Monthly Archives: September 2004

debating William Tucker about John Edwards

Sorry about the slow posting this week. But just so you don’t think I’m lazy: I spent the week debating William Tucker in the Legal Affairs debate club. Continue reading

Posted in presidential politics | 3 Comments

The Wired/CC Concert

There will be few nights in this boy’s life as cool as the Wired/CC Concert. Here are some pictures. Continue reading

Posted in creative commons | Leave a comment

Anti-bootlegging booted

A district court in the Southern District of New York has struck down the anti-bootlegging provision of the copyright act. There is a new report here. I should have the opinion up soon. (Disclosure: I did pro bono work on this case.)
UPDATE: I have a scanned pdf of the opinion. (Warning: It is huge (64mg)). (Thanks to Joe Gratz, here‘s a very readable compressed version at about 500k).
The opinion is fantastic. The Court concludes (1) that antibootlegging regulations are “copyright-like” regulations, and thus are within the scope of the Copyright Clause, (2) that this regulation violates the Copyright Clause because it doesn’t have a limited term (citing Eldred (sweet justice)) (And remember, the 11th Circuit’s case expressly did not consider the limited times argument), and (3) that Congress can’t use the Commerce Clause to do what it can’t do under the Copyright Clause, so long as the subject matter is “copyright-like.”
I have always been a fan of Judge Baer, but never more than today. Continue reading

Posted in good law | 9 Comments

Lehman on Lehman

According to an article in the National Journal Tech Daily (9/23), Bruce Lehman claims he is on the Kerry Technology Committee, but is “playing a relatively minor role.” The article quotes an unnamed source that he “is not part of Kerry’s core group of tech advisers.”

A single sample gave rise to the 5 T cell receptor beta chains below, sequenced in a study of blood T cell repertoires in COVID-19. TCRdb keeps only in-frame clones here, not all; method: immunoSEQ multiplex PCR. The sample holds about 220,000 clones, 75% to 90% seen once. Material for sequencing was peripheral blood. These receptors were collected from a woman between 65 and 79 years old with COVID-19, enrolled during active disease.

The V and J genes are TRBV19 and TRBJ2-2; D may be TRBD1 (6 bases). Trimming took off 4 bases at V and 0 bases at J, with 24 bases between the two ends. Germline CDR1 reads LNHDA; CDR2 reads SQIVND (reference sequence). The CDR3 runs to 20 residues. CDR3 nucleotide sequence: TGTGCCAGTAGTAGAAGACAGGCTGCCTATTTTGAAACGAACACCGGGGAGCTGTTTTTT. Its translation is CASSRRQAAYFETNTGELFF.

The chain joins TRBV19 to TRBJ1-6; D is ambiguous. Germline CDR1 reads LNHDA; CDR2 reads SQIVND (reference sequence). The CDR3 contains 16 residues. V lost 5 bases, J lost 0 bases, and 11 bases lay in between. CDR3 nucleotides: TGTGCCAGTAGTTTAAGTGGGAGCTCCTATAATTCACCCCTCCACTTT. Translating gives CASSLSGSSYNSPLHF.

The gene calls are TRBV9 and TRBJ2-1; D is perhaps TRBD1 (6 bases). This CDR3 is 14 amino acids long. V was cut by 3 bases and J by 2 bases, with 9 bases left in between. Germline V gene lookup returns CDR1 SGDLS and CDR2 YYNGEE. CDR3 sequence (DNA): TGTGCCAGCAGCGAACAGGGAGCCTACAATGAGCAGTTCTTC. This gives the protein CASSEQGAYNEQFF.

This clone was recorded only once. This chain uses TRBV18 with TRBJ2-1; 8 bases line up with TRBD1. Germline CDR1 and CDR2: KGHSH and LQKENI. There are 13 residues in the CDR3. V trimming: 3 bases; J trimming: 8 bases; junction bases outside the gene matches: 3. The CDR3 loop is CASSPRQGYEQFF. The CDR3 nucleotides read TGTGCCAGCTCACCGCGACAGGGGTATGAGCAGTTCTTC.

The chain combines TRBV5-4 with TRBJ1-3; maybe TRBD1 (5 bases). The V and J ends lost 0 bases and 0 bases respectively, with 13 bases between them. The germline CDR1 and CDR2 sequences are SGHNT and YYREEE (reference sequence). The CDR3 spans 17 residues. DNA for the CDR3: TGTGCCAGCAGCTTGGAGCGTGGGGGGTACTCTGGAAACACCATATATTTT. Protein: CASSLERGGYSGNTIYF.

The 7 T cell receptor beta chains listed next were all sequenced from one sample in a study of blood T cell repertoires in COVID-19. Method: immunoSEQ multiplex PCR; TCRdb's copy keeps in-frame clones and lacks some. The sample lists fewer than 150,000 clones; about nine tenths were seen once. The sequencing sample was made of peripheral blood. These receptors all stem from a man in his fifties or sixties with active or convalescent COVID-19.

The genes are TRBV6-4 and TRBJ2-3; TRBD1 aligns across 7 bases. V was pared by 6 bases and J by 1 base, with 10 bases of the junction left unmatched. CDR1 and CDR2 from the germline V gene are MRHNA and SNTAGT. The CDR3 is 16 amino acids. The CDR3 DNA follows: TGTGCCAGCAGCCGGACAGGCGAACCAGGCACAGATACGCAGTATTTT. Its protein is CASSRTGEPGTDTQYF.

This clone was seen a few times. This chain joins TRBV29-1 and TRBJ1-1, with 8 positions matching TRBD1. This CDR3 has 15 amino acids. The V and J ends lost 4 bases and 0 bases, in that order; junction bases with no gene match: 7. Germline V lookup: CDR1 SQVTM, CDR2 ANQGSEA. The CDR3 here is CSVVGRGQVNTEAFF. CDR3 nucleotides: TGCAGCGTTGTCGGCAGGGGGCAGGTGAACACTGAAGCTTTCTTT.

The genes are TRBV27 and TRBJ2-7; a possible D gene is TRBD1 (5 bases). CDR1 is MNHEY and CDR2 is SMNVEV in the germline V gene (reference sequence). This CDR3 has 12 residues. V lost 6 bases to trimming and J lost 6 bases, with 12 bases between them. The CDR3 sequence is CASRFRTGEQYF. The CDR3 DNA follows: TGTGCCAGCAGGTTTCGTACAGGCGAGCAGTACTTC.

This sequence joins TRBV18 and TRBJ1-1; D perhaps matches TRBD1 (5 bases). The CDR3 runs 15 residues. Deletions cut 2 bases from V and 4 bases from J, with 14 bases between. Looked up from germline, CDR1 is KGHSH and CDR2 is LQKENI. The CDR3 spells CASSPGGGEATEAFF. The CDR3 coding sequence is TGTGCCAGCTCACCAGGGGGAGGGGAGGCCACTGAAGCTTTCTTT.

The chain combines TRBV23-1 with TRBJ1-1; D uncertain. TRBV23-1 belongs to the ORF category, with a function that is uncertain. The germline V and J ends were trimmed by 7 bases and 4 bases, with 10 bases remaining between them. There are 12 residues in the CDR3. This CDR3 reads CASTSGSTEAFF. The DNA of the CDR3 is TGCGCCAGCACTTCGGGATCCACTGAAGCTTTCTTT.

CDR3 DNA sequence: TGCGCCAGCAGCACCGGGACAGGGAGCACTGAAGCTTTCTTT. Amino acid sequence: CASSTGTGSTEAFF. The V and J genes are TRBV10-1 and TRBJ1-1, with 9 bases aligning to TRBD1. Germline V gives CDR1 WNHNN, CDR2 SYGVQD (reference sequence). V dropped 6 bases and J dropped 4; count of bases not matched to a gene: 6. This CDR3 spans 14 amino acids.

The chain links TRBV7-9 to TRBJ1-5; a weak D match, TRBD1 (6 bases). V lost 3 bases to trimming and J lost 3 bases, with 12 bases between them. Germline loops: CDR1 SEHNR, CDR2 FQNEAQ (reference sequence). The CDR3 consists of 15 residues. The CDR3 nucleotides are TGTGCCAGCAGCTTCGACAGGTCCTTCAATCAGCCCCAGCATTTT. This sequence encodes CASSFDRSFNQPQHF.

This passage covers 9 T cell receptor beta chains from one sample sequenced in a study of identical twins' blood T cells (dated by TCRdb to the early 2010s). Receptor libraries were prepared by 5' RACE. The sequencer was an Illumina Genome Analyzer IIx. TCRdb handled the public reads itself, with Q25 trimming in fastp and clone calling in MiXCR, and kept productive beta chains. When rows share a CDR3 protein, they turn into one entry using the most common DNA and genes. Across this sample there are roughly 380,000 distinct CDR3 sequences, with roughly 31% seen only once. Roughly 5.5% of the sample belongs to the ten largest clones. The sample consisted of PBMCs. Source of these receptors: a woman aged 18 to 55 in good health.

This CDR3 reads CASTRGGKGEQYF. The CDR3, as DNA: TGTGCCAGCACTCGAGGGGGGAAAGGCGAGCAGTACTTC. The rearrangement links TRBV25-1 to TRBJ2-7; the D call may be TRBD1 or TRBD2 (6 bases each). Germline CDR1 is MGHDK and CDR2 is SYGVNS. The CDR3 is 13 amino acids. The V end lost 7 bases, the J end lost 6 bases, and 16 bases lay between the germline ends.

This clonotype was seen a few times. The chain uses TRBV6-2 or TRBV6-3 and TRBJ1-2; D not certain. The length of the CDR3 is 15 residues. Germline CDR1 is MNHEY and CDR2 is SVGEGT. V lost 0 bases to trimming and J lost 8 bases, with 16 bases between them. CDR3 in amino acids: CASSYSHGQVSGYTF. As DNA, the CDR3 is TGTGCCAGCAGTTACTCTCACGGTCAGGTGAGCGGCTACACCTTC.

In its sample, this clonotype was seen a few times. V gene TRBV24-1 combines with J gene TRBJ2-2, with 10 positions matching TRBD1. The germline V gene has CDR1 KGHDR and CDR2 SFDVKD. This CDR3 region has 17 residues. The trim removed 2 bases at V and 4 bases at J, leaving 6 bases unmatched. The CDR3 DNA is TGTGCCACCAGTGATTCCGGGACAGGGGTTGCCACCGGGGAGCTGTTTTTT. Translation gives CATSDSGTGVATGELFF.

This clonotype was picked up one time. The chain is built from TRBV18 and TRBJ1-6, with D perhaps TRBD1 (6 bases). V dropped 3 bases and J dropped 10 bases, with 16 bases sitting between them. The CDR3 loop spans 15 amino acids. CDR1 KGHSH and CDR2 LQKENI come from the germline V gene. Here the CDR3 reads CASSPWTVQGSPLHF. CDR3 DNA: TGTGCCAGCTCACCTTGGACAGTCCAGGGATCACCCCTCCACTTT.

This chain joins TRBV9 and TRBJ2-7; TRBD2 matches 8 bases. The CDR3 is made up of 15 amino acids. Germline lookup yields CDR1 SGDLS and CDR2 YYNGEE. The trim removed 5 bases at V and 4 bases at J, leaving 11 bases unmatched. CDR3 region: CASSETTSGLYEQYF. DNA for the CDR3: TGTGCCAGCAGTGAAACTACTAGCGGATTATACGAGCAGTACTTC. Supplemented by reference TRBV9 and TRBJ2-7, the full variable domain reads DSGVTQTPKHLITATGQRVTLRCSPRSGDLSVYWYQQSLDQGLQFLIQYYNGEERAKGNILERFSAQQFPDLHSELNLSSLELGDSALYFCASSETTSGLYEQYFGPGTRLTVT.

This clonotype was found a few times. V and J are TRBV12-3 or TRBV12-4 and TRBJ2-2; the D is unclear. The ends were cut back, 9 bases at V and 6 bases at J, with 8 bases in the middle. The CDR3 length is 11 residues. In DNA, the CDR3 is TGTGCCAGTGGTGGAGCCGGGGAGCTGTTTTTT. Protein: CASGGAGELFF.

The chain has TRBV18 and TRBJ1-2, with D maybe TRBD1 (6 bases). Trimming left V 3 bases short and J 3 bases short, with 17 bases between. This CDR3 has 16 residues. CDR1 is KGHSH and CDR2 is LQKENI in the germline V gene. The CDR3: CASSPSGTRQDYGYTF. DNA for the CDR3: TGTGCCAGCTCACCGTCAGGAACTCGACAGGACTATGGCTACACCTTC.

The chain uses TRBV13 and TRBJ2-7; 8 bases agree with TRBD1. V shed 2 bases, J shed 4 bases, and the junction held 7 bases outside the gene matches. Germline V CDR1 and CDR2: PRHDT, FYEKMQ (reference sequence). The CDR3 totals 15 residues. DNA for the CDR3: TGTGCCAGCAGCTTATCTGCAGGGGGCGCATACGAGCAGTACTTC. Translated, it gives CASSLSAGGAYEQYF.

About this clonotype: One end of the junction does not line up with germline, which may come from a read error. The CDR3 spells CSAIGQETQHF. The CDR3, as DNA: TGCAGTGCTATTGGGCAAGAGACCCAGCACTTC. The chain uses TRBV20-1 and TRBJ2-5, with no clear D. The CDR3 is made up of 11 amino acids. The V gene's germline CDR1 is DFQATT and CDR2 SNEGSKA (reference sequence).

But whether core or fringe, why is he part of “tech” advisers at all? Lehman’s policies did more to encourage the war on technology that these past 8 years have seen than anyone else in DC. Let him serve on the “last century protectionists” committee. Indeed, make him the chair.
Lehman says he finds it “really sad — pretty sad” that I had criticized him on this blog. (No confirmation which.) And just to show how effective I’ve been in getting my point across, Lehman is quoted as saying: “[Lessig] seems to believe you can have a post-industrial economy without any copyrights.” Oh yes. That’s exactly what I believe. I’m also a Marxist, and commune regularly with Chairman Mao. With insight such as this, I can see why he’d be such a valuable member of the Kerry team. Continue reading

Posted in presidential politics | 8 Comments

Kerry on Lehman

So as I reported earlier, two people whose integrity I would not question told me that Bruce Lehman had told them that he, Lehman, was now advising the Kerry Campaign on IP policy. Now two people, whose integrity I would not question and who have direct connections to the campaign, tell me that is not correct. Let’s hope. Continue reading

Posted in presidential politics | 5 Comments

The Wired CD

In the Wall Street Journal. On a plane to New York in the morning. I’ll report back after the concert. Continue reading

Posted in cc | 9 Comments

Save Betamax

The good folks at Downhill Battle have organized a call-in campaign re the Induce Act. Check it out here. Continue reading

Posted in free culture | 12 Comments

Gilmore v. Ashcroft

John Gilmore’s battle to force the government to explain the basis upon which it demands that airlines verify an ID before permitting someone on a plane got a small victory last week. The government had asked to file its brief, defending a rule that is itself secret, in secret. The 9th Circuit said no. Continue reading

Posted in heroes | 1 Comment

New Scientist (almost) gets it

There’s a great article in the New Scientist about the dangers in IP extremism. As it rightly notes,

THERE are some things in life we take for granted. Among them are the ability to lend each other books, record TV programmes, back up expensive computer programs, and sell on our old CDs when we’ve got tired of them. … That could change. New technologies are giving copyright owners the power to control the time and place we can view or play digital versions of music, films and text so tightly that we run the risk of losing these rights altogether.

But to read the article at the New Scientist website, you’ll need to subscribe. Oh well. One step at a time. Continue reading

Posted in free culture | 27 Comments

meanwhile, in the world of real issues

Making Torture Legal, a story by Anthony Lewis about an issue that ought to be an issue in this issueless campaign, is the best of its kind that I’ve seen. It was referred to me by an Israeli friend. As he said to me, “of course there is torture in Israeli prisons, but there is nothing remotely as bad as this.”
Truth, and justice. May it again be the American way. Continue reading

Posted in presidential politics | 17 Comments